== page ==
The future of cash in New Zealand is uncertain with COVID-19 accelerating the move to a cashless economy.
Retail NZ says close to half of its members are considering going cashless in coming years causing concern for the elderly and homeless communities.
The ca-ching of a till filled with cold hard cash is a rare sound on the streets of New Zealand.
It's been replaced by a modern-day playlist of pin-entering and paywave.
Goodness Gracious Cafe started declining cash completely when COVID hit, with owner Greg Cornes saying 99 percent of the store's transactions were cashless anyway.
"[It's] saved a lot of money, in terms of paying staff to cash up at the end of the day, security, the benefits definitely outweigh the negative," he told Newshub.
And they're not alone. Greg Harford from Retail NZ says over the two to 10 years, almost half of its members will be considering phasing out cash.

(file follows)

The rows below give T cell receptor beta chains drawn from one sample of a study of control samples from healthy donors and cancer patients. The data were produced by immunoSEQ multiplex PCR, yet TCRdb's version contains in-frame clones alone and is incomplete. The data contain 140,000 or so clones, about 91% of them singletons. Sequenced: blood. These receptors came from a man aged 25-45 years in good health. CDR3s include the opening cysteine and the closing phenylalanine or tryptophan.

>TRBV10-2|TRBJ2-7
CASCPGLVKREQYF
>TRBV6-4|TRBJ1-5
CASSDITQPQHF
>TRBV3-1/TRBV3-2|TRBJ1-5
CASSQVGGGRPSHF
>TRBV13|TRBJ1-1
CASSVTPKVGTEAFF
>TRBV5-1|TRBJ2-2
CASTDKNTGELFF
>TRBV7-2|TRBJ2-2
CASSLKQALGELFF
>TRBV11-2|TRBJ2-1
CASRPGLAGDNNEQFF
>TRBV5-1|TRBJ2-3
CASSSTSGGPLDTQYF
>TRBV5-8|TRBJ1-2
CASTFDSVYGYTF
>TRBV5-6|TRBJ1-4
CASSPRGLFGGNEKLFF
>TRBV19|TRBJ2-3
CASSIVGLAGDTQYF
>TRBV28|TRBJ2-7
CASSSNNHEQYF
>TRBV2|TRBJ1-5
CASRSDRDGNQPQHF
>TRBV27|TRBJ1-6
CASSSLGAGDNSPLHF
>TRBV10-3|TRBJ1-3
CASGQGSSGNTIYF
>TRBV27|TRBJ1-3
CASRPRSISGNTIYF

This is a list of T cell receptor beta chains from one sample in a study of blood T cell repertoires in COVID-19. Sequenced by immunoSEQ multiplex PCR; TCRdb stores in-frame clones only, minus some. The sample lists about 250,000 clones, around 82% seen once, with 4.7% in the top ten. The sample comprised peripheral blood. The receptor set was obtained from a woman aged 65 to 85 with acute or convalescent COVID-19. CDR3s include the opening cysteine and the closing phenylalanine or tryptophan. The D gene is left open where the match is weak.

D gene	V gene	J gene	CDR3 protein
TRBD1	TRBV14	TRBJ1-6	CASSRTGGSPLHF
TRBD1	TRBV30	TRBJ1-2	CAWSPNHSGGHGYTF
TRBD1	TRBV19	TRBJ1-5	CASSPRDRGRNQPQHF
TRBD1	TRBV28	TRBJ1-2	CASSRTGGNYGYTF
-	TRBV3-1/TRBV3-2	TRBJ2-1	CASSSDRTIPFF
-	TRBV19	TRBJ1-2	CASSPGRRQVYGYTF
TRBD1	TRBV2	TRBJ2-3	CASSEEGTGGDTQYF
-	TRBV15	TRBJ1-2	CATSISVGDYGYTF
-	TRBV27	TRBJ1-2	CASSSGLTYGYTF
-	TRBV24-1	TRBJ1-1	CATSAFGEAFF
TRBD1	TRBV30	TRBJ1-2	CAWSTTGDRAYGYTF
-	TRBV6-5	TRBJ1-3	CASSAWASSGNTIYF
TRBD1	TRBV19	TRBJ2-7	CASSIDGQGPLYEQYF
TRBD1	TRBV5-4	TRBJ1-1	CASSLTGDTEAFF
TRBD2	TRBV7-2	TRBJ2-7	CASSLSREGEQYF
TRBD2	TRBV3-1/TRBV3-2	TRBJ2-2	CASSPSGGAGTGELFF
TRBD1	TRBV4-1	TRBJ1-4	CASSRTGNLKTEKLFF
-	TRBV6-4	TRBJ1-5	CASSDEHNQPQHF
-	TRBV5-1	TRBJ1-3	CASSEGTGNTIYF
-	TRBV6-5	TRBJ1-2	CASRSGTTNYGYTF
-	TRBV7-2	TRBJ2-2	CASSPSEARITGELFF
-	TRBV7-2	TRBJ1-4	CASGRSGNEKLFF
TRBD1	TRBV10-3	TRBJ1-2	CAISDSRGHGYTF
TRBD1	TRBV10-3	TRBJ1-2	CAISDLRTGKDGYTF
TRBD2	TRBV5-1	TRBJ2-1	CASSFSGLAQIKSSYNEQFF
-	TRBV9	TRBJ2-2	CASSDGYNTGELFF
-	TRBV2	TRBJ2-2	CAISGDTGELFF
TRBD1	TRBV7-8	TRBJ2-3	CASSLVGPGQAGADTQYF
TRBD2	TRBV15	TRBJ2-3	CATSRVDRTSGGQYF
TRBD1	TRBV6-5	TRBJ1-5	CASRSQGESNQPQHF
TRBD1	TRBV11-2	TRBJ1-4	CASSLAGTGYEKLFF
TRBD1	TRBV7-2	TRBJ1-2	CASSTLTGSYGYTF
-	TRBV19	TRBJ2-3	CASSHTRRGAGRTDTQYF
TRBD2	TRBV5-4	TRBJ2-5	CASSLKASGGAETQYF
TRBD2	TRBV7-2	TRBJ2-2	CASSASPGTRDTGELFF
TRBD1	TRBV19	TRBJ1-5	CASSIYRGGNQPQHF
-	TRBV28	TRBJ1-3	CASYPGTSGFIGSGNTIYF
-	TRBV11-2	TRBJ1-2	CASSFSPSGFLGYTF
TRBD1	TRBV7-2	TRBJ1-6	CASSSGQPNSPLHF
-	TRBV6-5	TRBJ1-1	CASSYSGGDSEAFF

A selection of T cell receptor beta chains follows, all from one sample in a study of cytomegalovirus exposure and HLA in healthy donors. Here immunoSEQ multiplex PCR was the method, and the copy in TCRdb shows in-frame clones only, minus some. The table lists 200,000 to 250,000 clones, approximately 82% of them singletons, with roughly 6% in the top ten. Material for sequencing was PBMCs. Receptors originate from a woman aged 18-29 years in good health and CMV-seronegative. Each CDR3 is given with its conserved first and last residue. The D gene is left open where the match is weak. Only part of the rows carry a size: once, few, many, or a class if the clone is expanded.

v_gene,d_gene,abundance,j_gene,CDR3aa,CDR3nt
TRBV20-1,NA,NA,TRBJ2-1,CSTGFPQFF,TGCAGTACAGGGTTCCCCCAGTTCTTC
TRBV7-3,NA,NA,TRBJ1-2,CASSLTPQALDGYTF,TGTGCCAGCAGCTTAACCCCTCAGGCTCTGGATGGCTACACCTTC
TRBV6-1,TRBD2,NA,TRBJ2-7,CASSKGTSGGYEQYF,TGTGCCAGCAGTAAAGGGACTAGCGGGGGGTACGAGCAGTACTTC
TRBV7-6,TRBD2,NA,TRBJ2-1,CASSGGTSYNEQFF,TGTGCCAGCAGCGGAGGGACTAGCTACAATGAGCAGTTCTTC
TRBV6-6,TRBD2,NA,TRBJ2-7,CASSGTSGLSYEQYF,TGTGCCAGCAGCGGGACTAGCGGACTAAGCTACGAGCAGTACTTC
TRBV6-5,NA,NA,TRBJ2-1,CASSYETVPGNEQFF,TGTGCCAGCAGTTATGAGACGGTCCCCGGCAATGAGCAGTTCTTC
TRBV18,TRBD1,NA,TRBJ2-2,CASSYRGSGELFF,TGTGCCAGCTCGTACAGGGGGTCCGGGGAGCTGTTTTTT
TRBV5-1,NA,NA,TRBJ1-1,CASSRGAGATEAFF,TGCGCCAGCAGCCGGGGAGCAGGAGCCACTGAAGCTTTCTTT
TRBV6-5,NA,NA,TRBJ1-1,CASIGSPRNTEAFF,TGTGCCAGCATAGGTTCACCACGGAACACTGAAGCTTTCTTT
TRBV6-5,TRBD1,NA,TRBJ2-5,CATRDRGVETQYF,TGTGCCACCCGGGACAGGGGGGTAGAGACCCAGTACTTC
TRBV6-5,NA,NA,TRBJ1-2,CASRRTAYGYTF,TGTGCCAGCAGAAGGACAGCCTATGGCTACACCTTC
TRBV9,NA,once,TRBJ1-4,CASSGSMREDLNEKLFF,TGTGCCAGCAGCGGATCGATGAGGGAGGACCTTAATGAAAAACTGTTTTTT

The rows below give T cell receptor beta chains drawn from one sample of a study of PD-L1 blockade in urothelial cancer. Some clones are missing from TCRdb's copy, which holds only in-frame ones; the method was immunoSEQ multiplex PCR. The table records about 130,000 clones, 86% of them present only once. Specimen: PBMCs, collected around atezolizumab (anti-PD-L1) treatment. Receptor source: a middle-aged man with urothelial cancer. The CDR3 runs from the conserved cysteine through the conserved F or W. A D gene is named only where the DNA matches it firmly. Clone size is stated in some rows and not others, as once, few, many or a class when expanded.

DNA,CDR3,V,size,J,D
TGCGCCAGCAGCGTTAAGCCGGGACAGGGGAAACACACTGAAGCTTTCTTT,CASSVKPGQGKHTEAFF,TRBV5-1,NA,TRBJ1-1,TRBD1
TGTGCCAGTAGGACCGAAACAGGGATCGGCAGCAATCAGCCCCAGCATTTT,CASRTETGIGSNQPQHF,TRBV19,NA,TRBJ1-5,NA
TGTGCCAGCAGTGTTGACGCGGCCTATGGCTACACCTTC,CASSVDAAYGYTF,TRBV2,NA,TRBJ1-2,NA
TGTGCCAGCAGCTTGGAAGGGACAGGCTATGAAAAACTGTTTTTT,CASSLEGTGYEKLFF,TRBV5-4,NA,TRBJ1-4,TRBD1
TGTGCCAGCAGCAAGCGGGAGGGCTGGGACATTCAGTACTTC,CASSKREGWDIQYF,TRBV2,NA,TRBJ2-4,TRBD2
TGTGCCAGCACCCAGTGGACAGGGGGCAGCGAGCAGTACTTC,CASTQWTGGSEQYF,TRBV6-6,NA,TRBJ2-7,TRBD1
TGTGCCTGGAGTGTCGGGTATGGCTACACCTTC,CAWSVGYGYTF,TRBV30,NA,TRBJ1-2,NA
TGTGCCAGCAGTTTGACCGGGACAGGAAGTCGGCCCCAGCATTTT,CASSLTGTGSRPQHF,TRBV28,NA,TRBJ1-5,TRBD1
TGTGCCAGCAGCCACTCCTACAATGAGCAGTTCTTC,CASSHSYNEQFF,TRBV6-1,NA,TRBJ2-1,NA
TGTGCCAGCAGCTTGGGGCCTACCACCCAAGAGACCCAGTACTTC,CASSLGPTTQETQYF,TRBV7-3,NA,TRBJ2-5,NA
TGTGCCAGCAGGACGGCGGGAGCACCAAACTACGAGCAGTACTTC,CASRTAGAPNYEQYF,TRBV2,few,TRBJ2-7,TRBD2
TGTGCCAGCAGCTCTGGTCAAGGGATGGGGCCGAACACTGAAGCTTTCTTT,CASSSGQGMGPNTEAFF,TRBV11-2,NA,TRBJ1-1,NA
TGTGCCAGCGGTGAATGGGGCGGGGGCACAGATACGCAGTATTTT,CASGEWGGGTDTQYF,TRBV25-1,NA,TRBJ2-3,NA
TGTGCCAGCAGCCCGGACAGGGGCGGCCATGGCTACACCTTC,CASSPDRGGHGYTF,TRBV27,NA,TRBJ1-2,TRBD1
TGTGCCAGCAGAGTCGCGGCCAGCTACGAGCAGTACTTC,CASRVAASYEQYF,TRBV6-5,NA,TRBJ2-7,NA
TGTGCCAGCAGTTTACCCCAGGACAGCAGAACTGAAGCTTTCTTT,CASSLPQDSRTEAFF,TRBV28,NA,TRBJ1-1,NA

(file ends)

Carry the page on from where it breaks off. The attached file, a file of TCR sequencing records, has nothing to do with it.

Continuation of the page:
"It's cleaner and more hygienic, you don't have to use cash that's been through many, many hands or use a pin-pad," he says.
Legally shops don't have to accept cash, or cheques for that matter, but they do have to clearly indicate to you, before you do business with them, that they do not accept payments of that kind.
For the elderly community, it's a worrying trend as many still rely on cash. It's what drives barber Ken Penny's decision to collect his pennies the old-fashioned way.
"I look at the elderly, they rely on cash."
He's done 50 years of business in Manurewa, completely card-free.
"It's quite a standing joke, that KP doesn't have eftpos."
But even he knows change is coming, and it's not going to ca-ching like he's used to.